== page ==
Phelps has said that he credits Joe Heitz, Louis Martini and Robert Mondavi for teaching him about grape growing, wine making and the business of running a winery.

In 2005, Joe Phelps turned over ownership and management of the winery and vineyards to his children, to spend more time with his grandchildren and cooking, his long-time passion. 

 Silver Oak Cellars & Franciscan Winery


At first glance, it would seem that Ray Duncan and Justin Meyer were an unlikely pair to get into the California wine business together.  But the partnership proved to be a success.  

Duncan, an entrepreneur, financed the investment and Meyer, a former Christian Brother, who studied wine making under Brother Timothy, supplied the wine expertise. The partnership thrived through the ownership of two Napa wineries.

In 1972, Duncan and Meyer founded Silver Oak Cellars, focusing only on making Cabernet Sauvignon, one from Napa Valley and the other from Alexander Valley, in Sonoma County.  Silver Oak maintains its reputation as one of Napa's best. 

The Franciscan brand was sold to Silver Oak, keeping it in the Duncan family. Franciscan makes a Monterey Cabernet Sauvignon and a Napa red blend, Magnificat Meritage, mainly Cabernet Sauvignon, with small amounts of Malbec and Cabernet Franc.

My connection to all three men and their wines and wineries was as a writer.  In the early 1970s, the most successful wine shop in downtown Denver, was Harry Hoffman. The unusual thing about Harry Hoffman, in those days, was a focus on California wine, when most other stores promoted European wines. 

Among the selections at Hoffman were Phelps and Franciscan wines, even though Ray Duncan had opened a Franciscan tasting room in historic Laramer Square. Colorado law at that time required a facility operating as a winery that served  wine also had to make wine on the premises.  So, Duncan installed a miniature press and fermentation tank, making just enough wine to satisfy the state.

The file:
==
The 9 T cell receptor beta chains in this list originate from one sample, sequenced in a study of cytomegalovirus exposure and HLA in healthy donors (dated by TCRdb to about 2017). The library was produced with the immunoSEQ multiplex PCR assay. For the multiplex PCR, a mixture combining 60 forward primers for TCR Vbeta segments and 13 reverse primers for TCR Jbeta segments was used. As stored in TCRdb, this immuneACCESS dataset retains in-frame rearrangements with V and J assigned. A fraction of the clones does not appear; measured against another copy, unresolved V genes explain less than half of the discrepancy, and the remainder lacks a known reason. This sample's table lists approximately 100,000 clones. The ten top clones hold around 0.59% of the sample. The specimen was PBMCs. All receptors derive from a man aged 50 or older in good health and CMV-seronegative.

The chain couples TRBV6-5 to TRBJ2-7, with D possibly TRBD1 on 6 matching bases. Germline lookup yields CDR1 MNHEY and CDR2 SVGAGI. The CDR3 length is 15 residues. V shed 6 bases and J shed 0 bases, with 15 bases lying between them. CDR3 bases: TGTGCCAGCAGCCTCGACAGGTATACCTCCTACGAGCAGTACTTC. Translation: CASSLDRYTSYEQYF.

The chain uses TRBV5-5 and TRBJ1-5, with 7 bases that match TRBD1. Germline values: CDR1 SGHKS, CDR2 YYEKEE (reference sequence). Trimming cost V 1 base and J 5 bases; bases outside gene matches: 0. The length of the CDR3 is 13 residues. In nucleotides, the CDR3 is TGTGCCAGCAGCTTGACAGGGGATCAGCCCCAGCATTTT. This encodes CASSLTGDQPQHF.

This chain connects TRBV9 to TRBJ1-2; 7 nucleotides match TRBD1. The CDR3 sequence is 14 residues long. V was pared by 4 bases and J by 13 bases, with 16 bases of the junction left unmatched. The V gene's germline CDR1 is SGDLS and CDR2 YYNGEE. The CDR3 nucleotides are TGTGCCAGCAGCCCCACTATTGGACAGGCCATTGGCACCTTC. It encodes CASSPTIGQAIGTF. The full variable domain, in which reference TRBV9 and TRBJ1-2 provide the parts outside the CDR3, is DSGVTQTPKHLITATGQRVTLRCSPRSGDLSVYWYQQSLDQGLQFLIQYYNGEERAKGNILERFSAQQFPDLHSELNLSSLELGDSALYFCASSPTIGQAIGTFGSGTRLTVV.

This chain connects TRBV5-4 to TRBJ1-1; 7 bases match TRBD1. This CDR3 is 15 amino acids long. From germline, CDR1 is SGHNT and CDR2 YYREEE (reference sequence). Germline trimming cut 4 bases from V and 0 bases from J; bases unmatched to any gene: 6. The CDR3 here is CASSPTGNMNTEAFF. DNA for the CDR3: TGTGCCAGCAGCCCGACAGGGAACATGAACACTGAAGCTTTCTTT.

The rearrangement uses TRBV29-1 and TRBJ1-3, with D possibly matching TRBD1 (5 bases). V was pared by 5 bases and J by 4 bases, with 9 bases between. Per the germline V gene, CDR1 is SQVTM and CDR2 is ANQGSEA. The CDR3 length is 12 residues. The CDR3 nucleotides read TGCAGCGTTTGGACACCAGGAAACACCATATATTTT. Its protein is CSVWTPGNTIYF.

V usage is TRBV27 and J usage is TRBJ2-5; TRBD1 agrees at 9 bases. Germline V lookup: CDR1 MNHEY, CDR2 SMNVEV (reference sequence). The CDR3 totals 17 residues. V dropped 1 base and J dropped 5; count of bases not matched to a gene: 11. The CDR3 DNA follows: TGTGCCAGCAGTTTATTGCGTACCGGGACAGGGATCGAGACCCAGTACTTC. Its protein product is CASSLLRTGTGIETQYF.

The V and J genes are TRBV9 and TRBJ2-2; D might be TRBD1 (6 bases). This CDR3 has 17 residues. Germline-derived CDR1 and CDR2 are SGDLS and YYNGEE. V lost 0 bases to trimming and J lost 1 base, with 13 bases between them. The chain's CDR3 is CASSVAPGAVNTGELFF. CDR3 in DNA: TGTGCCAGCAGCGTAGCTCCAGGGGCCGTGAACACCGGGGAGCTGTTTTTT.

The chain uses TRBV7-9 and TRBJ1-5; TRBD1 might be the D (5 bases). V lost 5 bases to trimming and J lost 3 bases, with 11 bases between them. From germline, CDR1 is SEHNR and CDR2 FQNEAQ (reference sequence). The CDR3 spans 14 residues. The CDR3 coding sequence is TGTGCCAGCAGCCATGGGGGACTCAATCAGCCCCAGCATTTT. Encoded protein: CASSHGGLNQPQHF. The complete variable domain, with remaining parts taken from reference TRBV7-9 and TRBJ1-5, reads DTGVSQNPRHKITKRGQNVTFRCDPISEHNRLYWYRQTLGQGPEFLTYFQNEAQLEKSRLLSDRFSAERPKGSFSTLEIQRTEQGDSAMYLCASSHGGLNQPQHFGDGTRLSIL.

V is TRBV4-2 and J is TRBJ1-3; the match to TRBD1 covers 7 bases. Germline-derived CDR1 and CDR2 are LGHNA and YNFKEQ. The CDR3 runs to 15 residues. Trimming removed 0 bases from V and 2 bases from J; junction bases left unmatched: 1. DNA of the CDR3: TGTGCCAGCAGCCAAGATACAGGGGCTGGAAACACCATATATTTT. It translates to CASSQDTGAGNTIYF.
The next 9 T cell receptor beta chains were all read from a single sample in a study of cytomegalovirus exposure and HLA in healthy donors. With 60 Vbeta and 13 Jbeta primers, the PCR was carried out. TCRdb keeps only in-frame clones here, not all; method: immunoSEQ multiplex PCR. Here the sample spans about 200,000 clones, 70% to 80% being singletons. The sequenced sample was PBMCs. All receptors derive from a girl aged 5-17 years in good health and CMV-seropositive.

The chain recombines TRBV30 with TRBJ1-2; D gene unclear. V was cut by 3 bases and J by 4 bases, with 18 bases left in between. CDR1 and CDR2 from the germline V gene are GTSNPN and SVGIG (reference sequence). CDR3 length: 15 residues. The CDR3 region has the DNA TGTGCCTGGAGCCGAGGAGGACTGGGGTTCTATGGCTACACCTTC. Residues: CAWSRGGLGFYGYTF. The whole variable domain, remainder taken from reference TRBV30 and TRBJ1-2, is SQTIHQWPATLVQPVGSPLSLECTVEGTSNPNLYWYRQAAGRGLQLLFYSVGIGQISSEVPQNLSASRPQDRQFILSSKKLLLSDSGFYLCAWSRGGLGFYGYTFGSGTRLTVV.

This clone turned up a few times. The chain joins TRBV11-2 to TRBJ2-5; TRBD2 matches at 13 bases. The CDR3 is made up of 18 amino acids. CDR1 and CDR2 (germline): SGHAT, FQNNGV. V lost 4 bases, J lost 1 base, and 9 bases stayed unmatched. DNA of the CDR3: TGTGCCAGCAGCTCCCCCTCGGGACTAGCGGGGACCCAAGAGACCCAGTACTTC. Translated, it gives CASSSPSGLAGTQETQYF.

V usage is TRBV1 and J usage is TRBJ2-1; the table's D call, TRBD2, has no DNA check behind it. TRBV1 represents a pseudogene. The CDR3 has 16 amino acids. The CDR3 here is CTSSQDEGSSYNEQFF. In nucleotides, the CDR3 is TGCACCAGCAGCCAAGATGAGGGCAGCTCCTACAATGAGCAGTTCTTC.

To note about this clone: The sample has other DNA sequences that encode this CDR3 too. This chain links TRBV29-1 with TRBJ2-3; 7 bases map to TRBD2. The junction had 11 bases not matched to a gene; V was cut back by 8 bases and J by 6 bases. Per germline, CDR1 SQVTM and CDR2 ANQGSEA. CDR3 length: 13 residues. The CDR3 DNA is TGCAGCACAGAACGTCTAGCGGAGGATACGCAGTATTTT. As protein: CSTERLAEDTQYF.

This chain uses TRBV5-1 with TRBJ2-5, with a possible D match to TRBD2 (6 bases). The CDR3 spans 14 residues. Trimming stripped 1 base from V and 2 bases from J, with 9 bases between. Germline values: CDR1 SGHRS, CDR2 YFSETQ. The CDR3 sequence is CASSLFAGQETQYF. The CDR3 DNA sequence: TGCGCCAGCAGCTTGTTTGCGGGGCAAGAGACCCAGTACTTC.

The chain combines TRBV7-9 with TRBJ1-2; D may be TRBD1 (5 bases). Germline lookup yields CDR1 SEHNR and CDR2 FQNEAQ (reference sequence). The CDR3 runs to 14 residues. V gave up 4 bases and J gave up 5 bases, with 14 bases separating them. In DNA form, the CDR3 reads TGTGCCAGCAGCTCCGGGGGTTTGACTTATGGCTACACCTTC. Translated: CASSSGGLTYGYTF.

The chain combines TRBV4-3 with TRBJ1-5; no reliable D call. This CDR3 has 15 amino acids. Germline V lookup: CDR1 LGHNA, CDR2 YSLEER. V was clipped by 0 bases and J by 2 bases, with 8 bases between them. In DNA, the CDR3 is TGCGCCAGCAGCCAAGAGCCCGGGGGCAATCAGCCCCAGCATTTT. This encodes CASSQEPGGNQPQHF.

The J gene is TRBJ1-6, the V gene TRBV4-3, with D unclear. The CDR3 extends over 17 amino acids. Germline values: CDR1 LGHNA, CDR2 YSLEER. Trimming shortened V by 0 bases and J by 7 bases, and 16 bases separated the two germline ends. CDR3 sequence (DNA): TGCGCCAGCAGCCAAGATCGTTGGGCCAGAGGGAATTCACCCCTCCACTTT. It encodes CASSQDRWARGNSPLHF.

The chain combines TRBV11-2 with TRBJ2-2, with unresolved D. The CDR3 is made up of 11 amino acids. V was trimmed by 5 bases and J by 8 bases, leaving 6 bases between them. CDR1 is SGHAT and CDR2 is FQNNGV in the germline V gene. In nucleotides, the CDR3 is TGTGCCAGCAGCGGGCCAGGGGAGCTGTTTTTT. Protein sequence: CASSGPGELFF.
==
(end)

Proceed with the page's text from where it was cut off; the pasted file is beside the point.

Jordan's oil exploration business included two corporate jet planes that he and some members of his crew used to move back and forth from Denver to Healdsburg.  I was fortunate to have hitched a ride to Sonoma and was invited to visit the winery before the official opening and release of the first Cabernet Sauvignon.

So many things have changed in the California wine business, but Jordan Vineyard & Winery, Joseph Phelps Vineyard and Silver Oak Cellars, maintain their high-end reliability for quality wine.


Next blog: The Chardonnay Question

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Thursday, July 21, 2022

Covid Delay


 Free Red Bicycle on Green Grass Field Near Green Trees Under Blue Sky Stock Photo

A couple of weeks ago, I got Covid and ever since I have been bothered with persistent fatique.  At times I have trouble standing and my legs don't work the way I want them to.

I'm working with physical therapy to get my strength back.  So, for now, today's regularly scheduled blog, "The Colorado Wine Barons, is postponed to July 29.

I hope to see you all then. 

Gerald D. Boyd

Thursday, July 14, 2022

Australia Series: Victoria

"Yarra Valley is a place of extreme beauty, of constantly changing light, of colour and mood...Once you've seen it you cannot help but love it."  Writer and winemaker James Halliday describing where he lives and makes wine.

Australia's Victoria state is in the far southeast fertile corner of the country, with Melbourne as its capital.  Victoria is the most densely populated and most urbanized of all the states.

Sorting out Australian geography can be confusing because there are states and  territories, a mainland and an island. Victoria is the smallest of the six states on the mainland while the island state of Tasmania is the smallest. Smaller still is the Australian Capital Territory, which was established from two areas of New South Wales. The other territory is Northern Territory.  Western Australia is the largest state and occupies the western third of the continent.

Melbourne and Sydney each have a population of about 3 million, although bragging rights for the most populous goes back and forth.  Melbourne and Sydney are rivals in many ways, from population to sport.